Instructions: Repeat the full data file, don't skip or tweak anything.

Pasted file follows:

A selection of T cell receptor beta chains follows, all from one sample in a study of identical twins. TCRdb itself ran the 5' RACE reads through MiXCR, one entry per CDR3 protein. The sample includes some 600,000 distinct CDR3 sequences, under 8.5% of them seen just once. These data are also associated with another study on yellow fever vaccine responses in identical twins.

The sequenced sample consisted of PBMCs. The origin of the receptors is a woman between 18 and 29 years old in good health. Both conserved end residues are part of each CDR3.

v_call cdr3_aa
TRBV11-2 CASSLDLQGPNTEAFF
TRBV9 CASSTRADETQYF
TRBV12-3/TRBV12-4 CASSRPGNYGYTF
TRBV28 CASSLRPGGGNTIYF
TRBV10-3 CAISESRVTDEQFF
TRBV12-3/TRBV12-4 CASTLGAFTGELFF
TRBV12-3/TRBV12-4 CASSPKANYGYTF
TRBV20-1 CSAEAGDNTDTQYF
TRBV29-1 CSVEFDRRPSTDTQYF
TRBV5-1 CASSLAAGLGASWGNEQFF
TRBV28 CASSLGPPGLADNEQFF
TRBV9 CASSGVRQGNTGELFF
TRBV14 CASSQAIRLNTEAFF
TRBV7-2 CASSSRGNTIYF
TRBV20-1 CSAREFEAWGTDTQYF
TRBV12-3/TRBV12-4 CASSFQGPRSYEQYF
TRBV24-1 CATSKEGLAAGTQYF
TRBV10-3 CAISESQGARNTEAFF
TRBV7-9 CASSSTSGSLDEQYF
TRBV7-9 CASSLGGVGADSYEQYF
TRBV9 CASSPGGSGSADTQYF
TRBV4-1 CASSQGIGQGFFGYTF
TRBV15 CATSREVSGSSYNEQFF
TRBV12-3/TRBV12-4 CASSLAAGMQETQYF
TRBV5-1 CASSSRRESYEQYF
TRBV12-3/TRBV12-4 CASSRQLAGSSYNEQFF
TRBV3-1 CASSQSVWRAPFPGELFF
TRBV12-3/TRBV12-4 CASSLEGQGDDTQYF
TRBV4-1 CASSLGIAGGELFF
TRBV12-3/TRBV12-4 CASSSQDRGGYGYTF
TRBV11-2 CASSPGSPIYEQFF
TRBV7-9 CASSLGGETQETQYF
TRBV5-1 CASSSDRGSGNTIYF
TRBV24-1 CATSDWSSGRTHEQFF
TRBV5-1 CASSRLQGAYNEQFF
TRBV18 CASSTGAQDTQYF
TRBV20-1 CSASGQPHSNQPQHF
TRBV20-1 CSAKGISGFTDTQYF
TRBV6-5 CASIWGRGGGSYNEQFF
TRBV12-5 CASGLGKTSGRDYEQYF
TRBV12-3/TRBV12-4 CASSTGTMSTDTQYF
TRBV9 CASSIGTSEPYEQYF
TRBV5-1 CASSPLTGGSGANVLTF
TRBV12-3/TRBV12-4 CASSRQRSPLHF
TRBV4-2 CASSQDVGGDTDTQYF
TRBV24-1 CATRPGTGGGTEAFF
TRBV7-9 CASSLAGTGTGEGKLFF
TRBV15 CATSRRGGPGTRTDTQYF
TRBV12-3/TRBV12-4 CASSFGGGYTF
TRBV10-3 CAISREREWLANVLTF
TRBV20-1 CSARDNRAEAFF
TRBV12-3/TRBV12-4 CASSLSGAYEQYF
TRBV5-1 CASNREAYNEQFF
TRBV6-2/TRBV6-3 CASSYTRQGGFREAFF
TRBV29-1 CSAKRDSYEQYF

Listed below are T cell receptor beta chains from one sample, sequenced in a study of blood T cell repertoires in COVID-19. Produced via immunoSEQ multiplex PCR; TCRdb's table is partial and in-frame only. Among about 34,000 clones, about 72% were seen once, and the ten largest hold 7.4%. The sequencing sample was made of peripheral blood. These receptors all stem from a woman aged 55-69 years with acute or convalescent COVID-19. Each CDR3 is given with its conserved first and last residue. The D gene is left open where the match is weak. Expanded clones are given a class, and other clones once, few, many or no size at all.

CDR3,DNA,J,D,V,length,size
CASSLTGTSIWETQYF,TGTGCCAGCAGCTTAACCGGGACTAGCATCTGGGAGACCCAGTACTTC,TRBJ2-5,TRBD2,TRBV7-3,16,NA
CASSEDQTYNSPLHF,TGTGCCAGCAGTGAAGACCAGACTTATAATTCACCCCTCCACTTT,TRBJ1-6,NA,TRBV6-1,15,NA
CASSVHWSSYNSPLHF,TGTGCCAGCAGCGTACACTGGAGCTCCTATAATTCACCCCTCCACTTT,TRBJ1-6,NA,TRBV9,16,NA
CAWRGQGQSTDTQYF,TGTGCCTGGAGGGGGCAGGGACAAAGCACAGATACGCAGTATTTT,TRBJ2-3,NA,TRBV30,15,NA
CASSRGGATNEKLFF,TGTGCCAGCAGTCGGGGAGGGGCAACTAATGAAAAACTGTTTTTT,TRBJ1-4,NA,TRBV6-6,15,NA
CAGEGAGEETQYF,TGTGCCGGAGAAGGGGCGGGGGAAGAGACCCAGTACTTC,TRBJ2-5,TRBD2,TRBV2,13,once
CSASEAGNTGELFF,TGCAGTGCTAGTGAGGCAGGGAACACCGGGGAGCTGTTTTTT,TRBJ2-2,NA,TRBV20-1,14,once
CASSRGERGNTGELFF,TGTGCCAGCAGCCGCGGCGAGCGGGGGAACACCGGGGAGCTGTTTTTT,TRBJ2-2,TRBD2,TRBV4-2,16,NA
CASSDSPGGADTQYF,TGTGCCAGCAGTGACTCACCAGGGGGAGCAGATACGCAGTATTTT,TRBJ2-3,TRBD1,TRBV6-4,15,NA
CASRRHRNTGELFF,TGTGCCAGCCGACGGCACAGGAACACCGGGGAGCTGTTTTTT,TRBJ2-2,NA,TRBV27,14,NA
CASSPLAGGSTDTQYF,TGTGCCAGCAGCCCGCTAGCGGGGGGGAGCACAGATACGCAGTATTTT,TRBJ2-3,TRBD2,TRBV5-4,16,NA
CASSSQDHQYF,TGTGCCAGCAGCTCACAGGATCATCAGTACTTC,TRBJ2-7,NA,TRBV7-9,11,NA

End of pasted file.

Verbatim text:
A selection of T cell receptor beta chains follows, all from one sample in a study of identical twins. TCRdb itself ran the 5' RACE reads through MiXCR, one entry per CDR3 protein. The sample includes some 600,000 distinct CDR3 sequences, under 8.5% of them seen just once. These data are also associated with another study on yellow fever vaccine responses in identical twins.

The sequenced sample consisted of PBMCs. The origin of the receptors is a woman between 18 and 29 years old in good health. Both conserved end residues are part of each CDR3.

v_call cdr3_aa
TRBV11-2 CASSLDLQGPNTEAFF
TRBV9 CASSTRADETQYF
TRBV12-3/TRBV12-4 CASSRPGNYGYTF
TRBV28 CASSLRPGGGNTIYF
TRBV10-3 CAISESRVTDEQFF
TRBV12-3/TRBV12-4 CASTLGAFTGELFF
TRBV12-3/TRBV12-4 CASSPKANYGYTF
TRBV20-1 CSAEAGDNTDTQYF
TRBV29-1 CSVEFDRRPSTDTQYF
TRBV5-1 CASSLAAGLGASWGNEQFF
TRBV28 CASSLGPPGLADNEQFF
TRBV9 CASSGVRQGNTGELFF
TRBV14 CASSQAIRLNTEAFF
TRBV7-2 CASSSRGNTIYF
TRBV20-1 CSAREFEAWGTDTQYF
TRBV12-3/TRBV12-4 CASSFQGPRSYEQYF
TRBV24-1 CATSKEGLAAGTQYF
TRBV10-3 CAISESQGARNTEAFF
TRBV7-9 CASSSTSGSLDEQYF
TRBV7-9 CASSLGGVGADSYEQYF
TRBV9 CASSPGGSGSADTQYF
TRBV4-1 CASSQGIGQGFFGYTF
TRBV15 CATSREVSGSSYNEQFF
TRBV12-3/TRBV12-4 CASSLAAGMQETQYF
TRBV5-1 CASSSRRESYEQYF
TRBV12-3/TRBV12-4 CASSRQLAGSSYNEQFF
TRBV3-1 CASSQSVWRAPFPGELFF
TRBV12-3/TRBV12-4 CASSLEGQGDDTQYF
TRBV4-1 CASSLGIAGGELFF
TRBV12-3/TRBV12-4 CASSSQDRGGYGYTF
TRBV11-2 CASSPGSPIYEQFF
TRBV7-9 CASSLGGETQETQYF
TRBV5-1 CASSSDRGSGNTIYF
TRBV24-1 CATSDWSSGRTHEQFF
TRBV5-1 CASSRLQGAYNEQFF
TRBV18 CASSTGAQDTQYF
TRBV20-1 CSASGQPHSNQPQHF
TRBV20-1 CSAKGISGFTDTQYF
TRBV6-5 CASIWGRGGGSYNEQFF
TRBV12-5 CASGLGKTSGRDYEQYF
TRBV12-3/TRBV12-4 CASSTGTMSTDTQYF
TRBV9 CASSIGTSEPYEQYF
TRBV5-1 CASSPLTGGSGANVLTF
TRBV12-3/TRBV12-4 CASSRQRSPLHF
TRBV4-2 CASSQDVGGDTDTQYF
TRBV24-1 CATRPGTGGGTEAFF
TRBV7-9 CASSLAGTGTGEGKLFF
TRBV15 CATSRRGGPGTRTDTQYF
TRBV12-3/TRBV12-4 CASSFGGGYTF
TRBV10-3 CAISREREWLANVLTF
TRBV20-1 CSARDNRAEAFF
TRBV12-3/TRBV12-4 CASSLSGAYEQYF
TRBV5-1 CASNREAYNEQFF
TRBV6-2/TRBV6-3 CASSYTRQGGFREAFF
TRBV29-1 CSAKRDSYEQYF

Listed below are T cell receptor beta chains from one sample, sequenced in a study of blood T cell repertoires in COVID-19. Produced via immunoSEQ multiplex PCR; TCRdb's table is partial and in-frame only. Among about 34,000 clones, about 72% were seen once, and the ten largest hold 7.4%. The sequencing sample was made of peripheral blood. These receptors all stem from a woman aged 55-69 years with acute or convalescent COVID-19. Each CDR3 is given with its conserved first and last residue. The D gene is left open where the match is weak. Expanded clones are given a class, and other clones once, few, many or no size at all.

CDR3,DNA,J,D,V,length,size
CASSLTGTSIWETQYF,TGTGCCAGCAGCTTAACCGGGACTAGCATCTGGGAGACCCAGTACTTC,TRBJ2-5,TRBD2,TRBV7-3,16,NA
CASSEDQTYNSPLHF,TGTGCCAGCAGTGAAGACCAGACTTATAATTCACCCCTCCACTTT,TRBJ1-6,NA,TRBV6-1,15,NA
CASSVHWSSYNSPLHF,TGTGCCAGCAGCGTACACTGGAGCTCCTATAATTCACCCCTCCACTTT,TRBJ1-6,NA,TRBV9,16,NA
CAWRGQGQSTDTQYF,TGTGCCTGGAGGGGGCAGGGACAAAGCACAGATACGCAGTATTTT,TRBJ2-3,NA,TRBV30,15,NA
CASSRGGATNEKLFF,TGTGCCAGCAGTCGGGGAGGGGCAACTAATGAAAAACTGTTTTTT,TRBJ1-4,NA,TRBV6-6,15,NA
CAGEGAGEETQYF,TGTGCCGGAGAAGGGGCGGGGGAAGAGACCCAGTACTTC,TRBJ2-5,TRBD2,TRBV2,13,once
CSASEAGNTGELFF,TGCAGTGCTAGTGAGGCAGGGAACACCGGGGAGCTGTTTTTT,TRBJ2-2,NA,TRBV20-1,14,once
CASSRGERGNTGELFF,TGTGCCAGCAGCCGCGGCGAGCGGGGGAACACCGGGGAGCTGTTTTTT,TRBJ2-2,TRBD2,TRBV4-2,16,NA
CASSDSPGGADTQYF,TGTGCCAGCAGTGACTCACCAGGGGGAGCAGATACGCAGTATTTT,TRBJ2-3,TRBD1,TRBV6-4,15,NA
CASRRHRNTGELFF,TGTGCCAGCCGACGGCACAGGAACACCGGGGAGCTGTTTTTT,TRBJ2-2,NA,TRBV27,14,NA
CASSPLAGGSTDTQYF,TGTGCCAGCAGCCCGCTAGCGGGGGGGAGCACAGATACGCAGTATTTT,TRBJ2-3,TRBD2,TRBV5-4,16,NA
CASSSQDHQYF,TGTGCCAGCAGCTCACAGGATCATCAGTACTTC,TRBJ2-7,NA,TRBV7-9,11,NA